As Ramadan, the holly month of fasting and praying has started, many travelers wonder if it is a good idea to go ahead with their travel plans to Iran. During this time, people are forbidden from eating in public from dusk to dawn. This year’s month coincides with one of the most beautiful seasons in Iran and the high season of traveling and tourism.
Travelers to Iran during Ramadan may think they will face some restrictions BUT this doesn’t mean they should back off. Canceling your trip plans will mean missing on a pleasant weather and a lot of beautiful sceneries. Postponing your trip is not a good idea either, as the summer heat starts settling right after May. Travelers can use this opportunity to get familiar with one of the religious rituals of Iranians and their lifestyle while fasting.
We have gathered a brief guide to everything you need to know about visiting Iran during Ramadan.
When is Ramadan?
Ramadan is the ninth month of the Islamic lunar calendar. It never coincides with a specific month of the Gregorian Calendar and changes based on the sighting of the moon. This year (2020), it spans from April 25 to May 24. The end of Ramadan is celebrated with Eid Fitr, which is one of the most important religious holidays for Muslims.
What do people do in Ramadan?
In the holy month of Ramadan, Muslims must refrain from food and beverages from sunrise to sunset. They also take care not to commit any sins and avoid wrong behavior and inappropriate words. Fasting is a means of rebounding with God as well as the poor who are also endeared in Islam and assumed to be in a closer relationship with God. Muslims go on a fast by the first prayer call at dawn and break their fast by the evening prayer call.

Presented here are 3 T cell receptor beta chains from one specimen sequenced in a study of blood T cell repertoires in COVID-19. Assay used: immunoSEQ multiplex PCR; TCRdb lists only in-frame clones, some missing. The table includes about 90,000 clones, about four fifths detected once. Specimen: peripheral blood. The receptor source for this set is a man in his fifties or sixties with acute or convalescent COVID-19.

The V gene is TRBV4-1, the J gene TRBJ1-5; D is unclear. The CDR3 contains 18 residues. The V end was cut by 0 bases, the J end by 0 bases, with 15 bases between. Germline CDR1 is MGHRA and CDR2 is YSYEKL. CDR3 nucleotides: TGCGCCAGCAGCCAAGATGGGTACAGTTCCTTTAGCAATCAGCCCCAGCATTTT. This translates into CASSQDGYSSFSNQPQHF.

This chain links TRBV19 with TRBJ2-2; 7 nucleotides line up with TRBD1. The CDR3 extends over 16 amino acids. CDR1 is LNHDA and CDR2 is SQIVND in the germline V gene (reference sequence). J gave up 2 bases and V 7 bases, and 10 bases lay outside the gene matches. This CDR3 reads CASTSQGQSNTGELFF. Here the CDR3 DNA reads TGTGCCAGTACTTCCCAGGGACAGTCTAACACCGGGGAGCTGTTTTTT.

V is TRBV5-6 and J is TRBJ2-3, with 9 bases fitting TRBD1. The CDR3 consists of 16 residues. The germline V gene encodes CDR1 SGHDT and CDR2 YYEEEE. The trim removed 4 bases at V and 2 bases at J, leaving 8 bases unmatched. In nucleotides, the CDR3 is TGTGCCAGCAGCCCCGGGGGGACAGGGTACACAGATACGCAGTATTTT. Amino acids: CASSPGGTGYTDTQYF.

In order to have the best out of your holiday in Iran during Ramadan, read the following guide:
What Should a Traveler Do in Ramadan?
Don’t worry! You won’t stay hungry!
You may worry about the availability of restaurants during the day. Although many restaurants are closed in daytime, the restaurants in hotels and the ones out of the city and on the roads are open. Needless to say, all supermarkets are open. This means you can always find food and eat. Specially for travelers, the rules are adjustable but if you want to be respectful, you’d better not eat in public or in the company of a fasting person, as people are more sensitive in this month.
Your itinerary will not be any different during the month than in any other time of the year. You won’t miss any attractions; you will only need extra planning in advance. Attractions are only closed on 21st of Ramadan (May 15th) and they open with a one-hour delay on the mourning days, May 12th and 16th. Working hours of offices, malls and shops are also scheduled accordingly.
The things that shouldn’t be missed in Ramadan
Muslims normally break their fast with dates and sweet tea, following prophet Muhammad’s custom. You may be offered free dates and tea while walking on the street. Some people also stuff the dates with walnuts and sprinkle coconut powder on them! Also, you shouldn’t miss Zulbia Bamieh, the special sweet made of saffron and rosewater which is only cooked in Ramadan.
Some hotels and restaurants offer special Ramadan buffets and meals. However, if you come across a kind religious family inviting you for Iftar, accept it. Iftar is the evening meal to break the daily fast. Iranians normally gather to have Iftar with special rituals. Every evening during the month, the largest Iftar table in the world is set at Imam Reza’s holy shrine in Mashhad.
Ramadan: the name of a month in Islamic lunar calendar when Muslim believers go on a fast.
Iftar: the meal fasters eat at the end of a fasting day. (Believers are required to refrain from food from dusk to dawn.)
Eid Fitr: the religious celebration at the end of Ramadan.